Two of Ireland’s national parks, Killarney National Park and Wicklow National Park are highlighted in Travel & Leisure Magazine’s Top 11 Most Incredible National Parks Outside the United States.
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The list, compiled by the magazine’s advisors, was released earlier this month.
Both parks are part of the country's six national parks.
Other national parks from around the world mentioned in the Top 11 list include Plitvice Lakes National Park in Croatia; The Galapagos National Park on the Galapagos Islands; Kaz Daglari in Turkey; Mana Pools National Park in Zimbabwe; Rishiri Rebun Sarobetsu National Park in Japan; The Cairngorms National Park in Scotland; Altyn-Emel National Park in Kazakhstan; Bandhavgarh National Park in India; The Azores in Portugal, and Namib-Naukluft National Park of Namibia.
If you’re visiting Ireland any time soon, be sure to put these two counties — and these incredible parks — on your travel itinerary.
Killarney National Park
Killarney National Park has the distinction of being the first of Ireland’s national parks, established when the Muckross Estate was donated to the Irish Free State in 1932.
Since then, the park has been greatly expanded.
It now covers over 25,000 acres that include a diverse ecology, some of which contain rare animal species.
Together with native oak trees and yew woodlands, as well as the magnificent McGillycuddy’s Reeks – Ireland’s highest mountain – the park is the only one in Ireland that is home to a herd of red deer.
What to See at Killarney National Park
There is much to see in Killarney National Park. Here are some of its main attractions:
Founded in 1448 by the Observantine Franciscans, it is said to be the burial place of several local chieftains, as well as notable Kerry poets from the 17th and 18th centuries.
Located on the shores of Lough Leane, Ross Castle is another popular attraction in the park.
The 15th-century tower house was once the residence of Chieftain O’Donoghue Mór. The castle has been restored and is open to the public.
The Lakes of Killarney
Perhaps Killarney National Park’s most beautiful attribute is the three lakes that make up the Lakes of Killarney promoted in tourist brochures.
They include Lough Leane (also known as the Lower Lake), Muckross Lake (also known as the Middle Lake), and the Upper Lake.
The lakes are interlinked and together comprise close to a quarter of the park’s area.
They join at the Meeting of the Waters, a popular tourist spot.
The Muckross Estate
The Muckross Estate is also one of the park’s most popular attractions.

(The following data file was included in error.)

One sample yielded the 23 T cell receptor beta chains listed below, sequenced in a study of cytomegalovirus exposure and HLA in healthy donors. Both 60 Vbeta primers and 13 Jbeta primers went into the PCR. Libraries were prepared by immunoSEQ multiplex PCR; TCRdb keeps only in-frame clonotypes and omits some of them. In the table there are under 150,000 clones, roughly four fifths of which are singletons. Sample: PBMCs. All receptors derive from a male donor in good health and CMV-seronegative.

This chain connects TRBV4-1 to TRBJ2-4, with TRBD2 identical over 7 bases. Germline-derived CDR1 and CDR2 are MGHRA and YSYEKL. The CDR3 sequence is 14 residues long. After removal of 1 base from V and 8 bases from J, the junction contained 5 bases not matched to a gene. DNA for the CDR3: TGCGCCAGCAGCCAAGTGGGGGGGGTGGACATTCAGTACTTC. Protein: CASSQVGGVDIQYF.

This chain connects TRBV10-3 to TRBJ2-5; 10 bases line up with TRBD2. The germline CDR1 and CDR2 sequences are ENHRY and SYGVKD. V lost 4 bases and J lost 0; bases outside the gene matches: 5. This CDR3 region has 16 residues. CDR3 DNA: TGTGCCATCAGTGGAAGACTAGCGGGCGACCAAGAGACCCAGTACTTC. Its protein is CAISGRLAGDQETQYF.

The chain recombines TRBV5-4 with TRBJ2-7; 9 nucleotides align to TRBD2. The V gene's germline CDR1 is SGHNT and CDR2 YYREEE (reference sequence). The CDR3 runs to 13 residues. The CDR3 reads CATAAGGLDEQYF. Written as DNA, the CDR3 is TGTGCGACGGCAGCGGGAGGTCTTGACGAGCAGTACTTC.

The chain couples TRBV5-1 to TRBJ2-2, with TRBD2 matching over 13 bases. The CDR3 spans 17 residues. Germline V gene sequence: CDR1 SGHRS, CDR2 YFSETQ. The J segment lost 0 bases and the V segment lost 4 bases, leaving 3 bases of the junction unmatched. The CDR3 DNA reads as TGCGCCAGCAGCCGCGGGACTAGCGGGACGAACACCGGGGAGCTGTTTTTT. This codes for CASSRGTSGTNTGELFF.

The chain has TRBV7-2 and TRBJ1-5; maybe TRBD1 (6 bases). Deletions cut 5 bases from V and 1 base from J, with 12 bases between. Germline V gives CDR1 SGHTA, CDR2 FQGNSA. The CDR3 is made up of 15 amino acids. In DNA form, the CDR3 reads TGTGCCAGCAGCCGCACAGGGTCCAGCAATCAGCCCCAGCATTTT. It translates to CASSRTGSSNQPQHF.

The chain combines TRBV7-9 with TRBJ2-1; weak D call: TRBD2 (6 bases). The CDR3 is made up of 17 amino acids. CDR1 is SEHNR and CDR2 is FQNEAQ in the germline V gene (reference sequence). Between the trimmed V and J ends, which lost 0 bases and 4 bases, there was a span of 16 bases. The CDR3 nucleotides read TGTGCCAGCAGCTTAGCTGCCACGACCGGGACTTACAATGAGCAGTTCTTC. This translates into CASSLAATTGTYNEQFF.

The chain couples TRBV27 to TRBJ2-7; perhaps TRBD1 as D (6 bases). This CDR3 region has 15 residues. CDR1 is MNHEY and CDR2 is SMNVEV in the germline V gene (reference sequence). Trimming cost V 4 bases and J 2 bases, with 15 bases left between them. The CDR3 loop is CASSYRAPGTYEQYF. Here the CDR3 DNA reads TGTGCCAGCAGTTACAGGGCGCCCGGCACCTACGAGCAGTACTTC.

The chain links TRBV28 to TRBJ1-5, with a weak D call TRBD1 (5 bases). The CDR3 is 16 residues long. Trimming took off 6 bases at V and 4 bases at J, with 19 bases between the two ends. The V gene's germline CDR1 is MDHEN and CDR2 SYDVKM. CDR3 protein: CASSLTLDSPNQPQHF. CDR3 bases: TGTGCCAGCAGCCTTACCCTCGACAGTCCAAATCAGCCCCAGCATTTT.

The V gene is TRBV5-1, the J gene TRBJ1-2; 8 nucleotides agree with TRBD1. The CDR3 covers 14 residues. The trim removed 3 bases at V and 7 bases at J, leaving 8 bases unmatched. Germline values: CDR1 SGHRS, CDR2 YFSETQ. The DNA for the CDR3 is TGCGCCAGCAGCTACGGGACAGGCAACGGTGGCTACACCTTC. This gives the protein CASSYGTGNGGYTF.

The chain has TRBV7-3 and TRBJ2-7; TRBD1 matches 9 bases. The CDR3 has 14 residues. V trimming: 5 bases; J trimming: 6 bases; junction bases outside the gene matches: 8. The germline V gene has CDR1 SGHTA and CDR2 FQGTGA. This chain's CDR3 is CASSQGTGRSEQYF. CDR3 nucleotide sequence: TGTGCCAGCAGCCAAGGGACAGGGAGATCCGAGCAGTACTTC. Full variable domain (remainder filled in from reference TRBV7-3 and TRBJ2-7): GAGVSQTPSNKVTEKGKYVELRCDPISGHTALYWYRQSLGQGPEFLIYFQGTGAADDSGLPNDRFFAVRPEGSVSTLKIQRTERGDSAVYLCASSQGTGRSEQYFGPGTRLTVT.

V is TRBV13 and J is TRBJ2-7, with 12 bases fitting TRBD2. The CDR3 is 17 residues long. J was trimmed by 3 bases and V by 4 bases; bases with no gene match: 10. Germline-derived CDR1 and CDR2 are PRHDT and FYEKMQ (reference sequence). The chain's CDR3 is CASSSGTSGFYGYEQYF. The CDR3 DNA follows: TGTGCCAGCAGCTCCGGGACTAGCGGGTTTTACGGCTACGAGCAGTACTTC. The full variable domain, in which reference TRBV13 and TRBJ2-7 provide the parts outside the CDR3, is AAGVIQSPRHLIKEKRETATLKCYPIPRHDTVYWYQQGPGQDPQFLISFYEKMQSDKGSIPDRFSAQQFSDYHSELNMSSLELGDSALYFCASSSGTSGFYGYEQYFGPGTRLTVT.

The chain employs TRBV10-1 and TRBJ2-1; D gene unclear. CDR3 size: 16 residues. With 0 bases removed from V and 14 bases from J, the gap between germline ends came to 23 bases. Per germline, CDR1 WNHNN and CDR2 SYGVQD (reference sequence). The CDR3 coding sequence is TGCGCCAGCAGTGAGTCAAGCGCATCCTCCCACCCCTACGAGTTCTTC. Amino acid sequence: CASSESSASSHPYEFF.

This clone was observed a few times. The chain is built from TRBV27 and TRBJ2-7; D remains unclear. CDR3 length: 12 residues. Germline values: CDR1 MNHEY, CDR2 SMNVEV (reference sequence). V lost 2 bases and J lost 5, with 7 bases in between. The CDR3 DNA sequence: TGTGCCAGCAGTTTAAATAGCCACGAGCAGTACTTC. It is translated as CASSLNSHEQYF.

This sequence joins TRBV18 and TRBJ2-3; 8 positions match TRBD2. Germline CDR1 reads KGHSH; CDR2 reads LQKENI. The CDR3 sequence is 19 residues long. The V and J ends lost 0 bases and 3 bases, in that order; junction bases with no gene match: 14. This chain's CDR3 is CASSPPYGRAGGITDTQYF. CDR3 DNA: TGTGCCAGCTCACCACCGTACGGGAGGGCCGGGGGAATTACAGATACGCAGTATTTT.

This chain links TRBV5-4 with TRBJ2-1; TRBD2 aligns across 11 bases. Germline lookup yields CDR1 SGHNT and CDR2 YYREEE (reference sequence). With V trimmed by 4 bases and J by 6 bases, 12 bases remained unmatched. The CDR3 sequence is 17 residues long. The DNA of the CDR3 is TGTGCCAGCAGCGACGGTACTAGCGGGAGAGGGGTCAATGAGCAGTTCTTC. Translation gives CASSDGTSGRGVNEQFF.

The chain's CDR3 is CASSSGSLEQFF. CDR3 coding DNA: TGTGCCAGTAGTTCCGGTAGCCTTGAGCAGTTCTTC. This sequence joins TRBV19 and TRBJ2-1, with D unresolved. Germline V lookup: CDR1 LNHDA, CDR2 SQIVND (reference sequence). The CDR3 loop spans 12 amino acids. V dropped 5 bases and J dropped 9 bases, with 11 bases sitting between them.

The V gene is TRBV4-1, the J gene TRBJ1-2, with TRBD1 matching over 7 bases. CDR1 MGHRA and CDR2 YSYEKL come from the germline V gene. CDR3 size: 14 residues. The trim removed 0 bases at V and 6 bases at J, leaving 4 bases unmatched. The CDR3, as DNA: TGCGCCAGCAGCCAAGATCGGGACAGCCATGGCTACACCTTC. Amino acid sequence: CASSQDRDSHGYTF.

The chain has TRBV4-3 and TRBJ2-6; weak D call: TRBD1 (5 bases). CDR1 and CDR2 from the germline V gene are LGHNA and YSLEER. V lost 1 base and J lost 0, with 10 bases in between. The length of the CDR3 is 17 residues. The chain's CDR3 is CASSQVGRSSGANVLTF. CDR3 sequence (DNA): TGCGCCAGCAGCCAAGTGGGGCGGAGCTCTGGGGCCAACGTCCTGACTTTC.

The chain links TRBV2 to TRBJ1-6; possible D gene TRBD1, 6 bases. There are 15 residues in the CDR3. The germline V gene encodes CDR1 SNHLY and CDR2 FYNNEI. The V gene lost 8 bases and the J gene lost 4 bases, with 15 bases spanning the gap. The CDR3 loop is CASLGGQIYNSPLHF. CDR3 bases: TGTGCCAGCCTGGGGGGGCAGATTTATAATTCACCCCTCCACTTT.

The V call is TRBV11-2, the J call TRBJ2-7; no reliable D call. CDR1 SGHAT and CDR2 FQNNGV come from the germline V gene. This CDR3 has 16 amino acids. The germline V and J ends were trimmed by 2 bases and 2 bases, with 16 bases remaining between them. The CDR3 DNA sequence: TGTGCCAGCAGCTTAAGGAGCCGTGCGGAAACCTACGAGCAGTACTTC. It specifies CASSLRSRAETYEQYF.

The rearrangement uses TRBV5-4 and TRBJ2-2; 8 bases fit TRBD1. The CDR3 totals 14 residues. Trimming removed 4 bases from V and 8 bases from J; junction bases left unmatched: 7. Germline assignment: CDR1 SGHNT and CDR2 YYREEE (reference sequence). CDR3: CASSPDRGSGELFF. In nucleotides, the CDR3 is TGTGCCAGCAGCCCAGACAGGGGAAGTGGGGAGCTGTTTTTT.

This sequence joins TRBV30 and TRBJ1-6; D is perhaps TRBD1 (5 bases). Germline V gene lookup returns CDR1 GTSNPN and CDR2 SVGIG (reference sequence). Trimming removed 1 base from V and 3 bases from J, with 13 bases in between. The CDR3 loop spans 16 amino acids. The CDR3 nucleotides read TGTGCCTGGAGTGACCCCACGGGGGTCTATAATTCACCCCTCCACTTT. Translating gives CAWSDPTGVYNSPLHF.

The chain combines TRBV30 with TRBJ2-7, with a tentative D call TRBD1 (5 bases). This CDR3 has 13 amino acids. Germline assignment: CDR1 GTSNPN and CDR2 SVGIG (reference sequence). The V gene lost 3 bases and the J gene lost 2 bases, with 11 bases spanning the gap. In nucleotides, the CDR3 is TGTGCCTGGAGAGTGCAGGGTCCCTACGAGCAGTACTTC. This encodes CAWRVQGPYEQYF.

The estate, which attracts more than 250,000 visitors a year, includes the Muckross Traditional Farms, a working farm that recreates what rural Irish farm life was like in the 1930s before electricity.
Wicklow National Park
Wicklow National Park is composed of 54,000 acres of protected land located in the Wicklow Mountains, not far from Dublin, Ireland’s capital.
It contains a variety of habitats, including blanket bog, deciduous and coniferous woods, areas of upland grassland, heath, and exposed rock areas, which has made it a favorite location for moviemakers.
Some of the park’s protected wildlife includes several species of bats, rare otters, and nine threatened bird species.
The main attraction in the park is the Glendalough Monastic Site, the 6th-century settlement founded by St. Kevin.
The site includes a near-perfect round tower, St. Kevin’s Kitchen (a church), St. Kevin’s Cell (a beehive hut where Kevin lived), St. Kevin’s Cross, and more.
A visitor center complete with interactive displays tells the story of St. Kevin’s journey to Glendalough.
Wicklow National Park contains several scenic drives.
They include the Military Road, which runs north-south across the mountains and includes attractions like the Liffey Head Bog (the source for Dublin’s River Liffey), the Sally Gap, the Glenmacnass Waterfall, and more.
On the R759 road, which runs east-west through the park, you’ll have commanding views of Lough Tay and the privately-owned Guinness Estate.
A viewing platform along the R756 road will give you a splendid view of the Wicklow Gap and further on, you’ll reach the Pollaphuca Reservoir, known locally as Blessington Lake.
Hillwalking in the Wicklow National Park is also very popular. Since the region is remote, it’s best to take a guided walk through this area